Apr 11, 2013 | By George Gantz
Science and Religion Should Enlighten Each Other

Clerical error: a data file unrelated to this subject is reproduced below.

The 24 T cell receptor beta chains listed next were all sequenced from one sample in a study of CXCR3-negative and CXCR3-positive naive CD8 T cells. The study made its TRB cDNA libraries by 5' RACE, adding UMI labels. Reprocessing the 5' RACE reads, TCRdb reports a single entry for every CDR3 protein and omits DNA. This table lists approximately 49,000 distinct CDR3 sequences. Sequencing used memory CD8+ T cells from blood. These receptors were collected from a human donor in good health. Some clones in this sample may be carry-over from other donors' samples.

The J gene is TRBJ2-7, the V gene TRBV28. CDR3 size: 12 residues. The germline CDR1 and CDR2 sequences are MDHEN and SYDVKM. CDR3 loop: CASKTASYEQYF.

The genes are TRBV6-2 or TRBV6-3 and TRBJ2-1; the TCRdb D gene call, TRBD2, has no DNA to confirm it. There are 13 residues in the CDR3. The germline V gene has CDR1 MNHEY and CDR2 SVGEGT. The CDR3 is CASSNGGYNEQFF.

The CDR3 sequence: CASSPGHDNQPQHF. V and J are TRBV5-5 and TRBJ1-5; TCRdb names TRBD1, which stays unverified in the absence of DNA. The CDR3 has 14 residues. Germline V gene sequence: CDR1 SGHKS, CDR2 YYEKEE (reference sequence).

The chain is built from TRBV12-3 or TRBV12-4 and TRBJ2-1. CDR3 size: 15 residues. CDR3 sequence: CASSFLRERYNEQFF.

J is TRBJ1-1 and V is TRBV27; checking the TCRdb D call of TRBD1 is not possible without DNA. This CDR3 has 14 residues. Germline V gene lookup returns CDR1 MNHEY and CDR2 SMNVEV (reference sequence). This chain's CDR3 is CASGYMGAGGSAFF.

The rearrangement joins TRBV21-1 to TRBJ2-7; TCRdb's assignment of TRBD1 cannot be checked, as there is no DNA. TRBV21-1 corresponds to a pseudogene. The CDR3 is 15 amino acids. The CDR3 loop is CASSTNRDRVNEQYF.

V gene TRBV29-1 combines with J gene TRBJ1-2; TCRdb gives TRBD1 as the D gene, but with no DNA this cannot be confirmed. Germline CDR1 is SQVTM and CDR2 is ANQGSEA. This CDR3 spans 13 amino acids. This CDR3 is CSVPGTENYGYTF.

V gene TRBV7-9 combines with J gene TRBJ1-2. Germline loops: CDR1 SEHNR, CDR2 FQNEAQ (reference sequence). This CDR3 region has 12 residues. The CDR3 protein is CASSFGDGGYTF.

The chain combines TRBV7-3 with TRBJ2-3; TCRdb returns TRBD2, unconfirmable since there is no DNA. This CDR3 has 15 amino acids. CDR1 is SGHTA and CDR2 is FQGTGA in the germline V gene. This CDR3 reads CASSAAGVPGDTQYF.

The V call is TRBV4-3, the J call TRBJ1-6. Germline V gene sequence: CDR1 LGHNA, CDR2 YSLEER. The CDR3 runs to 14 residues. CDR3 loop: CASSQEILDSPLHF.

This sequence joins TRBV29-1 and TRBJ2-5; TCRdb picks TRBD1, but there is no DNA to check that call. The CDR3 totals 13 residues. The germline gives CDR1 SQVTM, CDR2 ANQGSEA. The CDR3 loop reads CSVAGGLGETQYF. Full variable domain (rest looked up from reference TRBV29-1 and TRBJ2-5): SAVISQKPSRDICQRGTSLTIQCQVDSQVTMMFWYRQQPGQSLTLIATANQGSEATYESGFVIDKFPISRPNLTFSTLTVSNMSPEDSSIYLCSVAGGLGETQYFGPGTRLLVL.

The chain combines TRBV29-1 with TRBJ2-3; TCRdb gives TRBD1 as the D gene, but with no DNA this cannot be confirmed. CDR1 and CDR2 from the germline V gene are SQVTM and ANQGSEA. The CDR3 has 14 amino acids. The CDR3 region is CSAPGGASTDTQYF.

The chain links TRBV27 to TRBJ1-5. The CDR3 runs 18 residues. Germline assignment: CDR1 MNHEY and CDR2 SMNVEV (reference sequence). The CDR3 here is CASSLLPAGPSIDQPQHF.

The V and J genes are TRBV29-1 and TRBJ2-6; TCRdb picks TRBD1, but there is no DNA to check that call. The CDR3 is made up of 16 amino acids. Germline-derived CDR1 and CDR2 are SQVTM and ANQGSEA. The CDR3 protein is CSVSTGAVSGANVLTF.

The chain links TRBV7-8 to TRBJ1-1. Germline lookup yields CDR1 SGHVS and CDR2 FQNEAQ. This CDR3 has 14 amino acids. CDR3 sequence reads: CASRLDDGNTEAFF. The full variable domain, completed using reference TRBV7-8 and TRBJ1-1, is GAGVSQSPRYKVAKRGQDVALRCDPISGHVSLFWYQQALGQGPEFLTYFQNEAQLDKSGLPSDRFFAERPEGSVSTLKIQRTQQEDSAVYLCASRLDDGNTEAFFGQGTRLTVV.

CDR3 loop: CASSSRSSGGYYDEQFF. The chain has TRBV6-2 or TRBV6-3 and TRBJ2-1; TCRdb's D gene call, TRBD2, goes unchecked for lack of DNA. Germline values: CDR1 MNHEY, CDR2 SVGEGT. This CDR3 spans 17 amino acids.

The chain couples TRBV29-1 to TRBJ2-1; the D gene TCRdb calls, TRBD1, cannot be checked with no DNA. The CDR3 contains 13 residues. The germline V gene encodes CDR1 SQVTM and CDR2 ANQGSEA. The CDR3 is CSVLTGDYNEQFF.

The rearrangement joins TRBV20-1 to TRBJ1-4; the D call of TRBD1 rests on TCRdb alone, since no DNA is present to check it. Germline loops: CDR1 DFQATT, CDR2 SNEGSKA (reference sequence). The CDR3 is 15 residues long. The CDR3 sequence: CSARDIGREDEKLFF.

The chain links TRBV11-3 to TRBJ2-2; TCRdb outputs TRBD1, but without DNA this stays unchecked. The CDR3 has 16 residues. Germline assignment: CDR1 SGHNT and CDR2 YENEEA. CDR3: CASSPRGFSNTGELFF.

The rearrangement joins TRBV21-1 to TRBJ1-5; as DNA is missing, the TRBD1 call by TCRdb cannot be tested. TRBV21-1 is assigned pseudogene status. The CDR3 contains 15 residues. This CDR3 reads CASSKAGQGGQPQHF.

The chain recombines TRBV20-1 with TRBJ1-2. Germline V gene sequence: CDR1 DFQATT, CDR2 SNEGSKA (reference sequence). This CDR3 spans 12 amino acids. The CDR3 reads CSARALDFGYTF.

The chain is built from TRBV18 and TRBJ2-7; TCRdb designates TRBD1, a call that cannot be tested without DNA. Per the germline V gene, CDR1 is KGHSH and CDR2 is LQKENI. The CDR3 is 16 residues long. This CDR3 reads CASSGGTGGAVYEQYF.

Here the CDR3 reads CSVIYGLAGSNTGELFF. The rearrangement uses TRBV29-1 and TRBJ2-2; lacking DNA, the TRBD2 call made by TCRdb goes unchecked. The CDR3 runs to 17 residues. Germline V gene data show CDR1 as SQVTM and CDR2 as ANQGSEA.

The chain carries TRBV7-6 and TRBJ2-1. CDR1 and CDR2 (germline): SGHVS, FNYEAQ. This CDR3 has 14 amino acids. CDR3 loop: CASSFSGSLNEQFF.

April 11, 2013: We recently had dinner with a friend who mentioned that he had met a child of Professor Charles Townes. Professor Townes is now in his nineties. Remarkably, he is the only scientist to receive both a Nobel Prize (Physics-1964) and the Templeton Prize (2005), although Mother Teresa, Desmond Tutu, the Dalai Lama and Alexandr Solzhenitsyn have also been graced with dual awards. While Professor Townes may not be well known, his public comments in the early ‘60’s that “science and religion are not unrelated, and should be honestly and openly interacting” generated considerable interest as well as antagonism. His views are as valuable today as they were then. “While science and religion may seem different, they have many similarities, and should interact and enlighten each other… Science tries to understand what our universe is like and how it works, including us humans. Religion is aimed at understanding the purpose and meaning of our universe, including our own lives. If the universe has a purpose or meaning, this must be reflected in its structure and functioning, and hence in science. In addition, to best understand either science or religion, we must use all of our human resources – logic, evidence (observations or experiment), carefully chosen assumptions, intuition, and faith.” (from his Templeton Prize acceptance speech).
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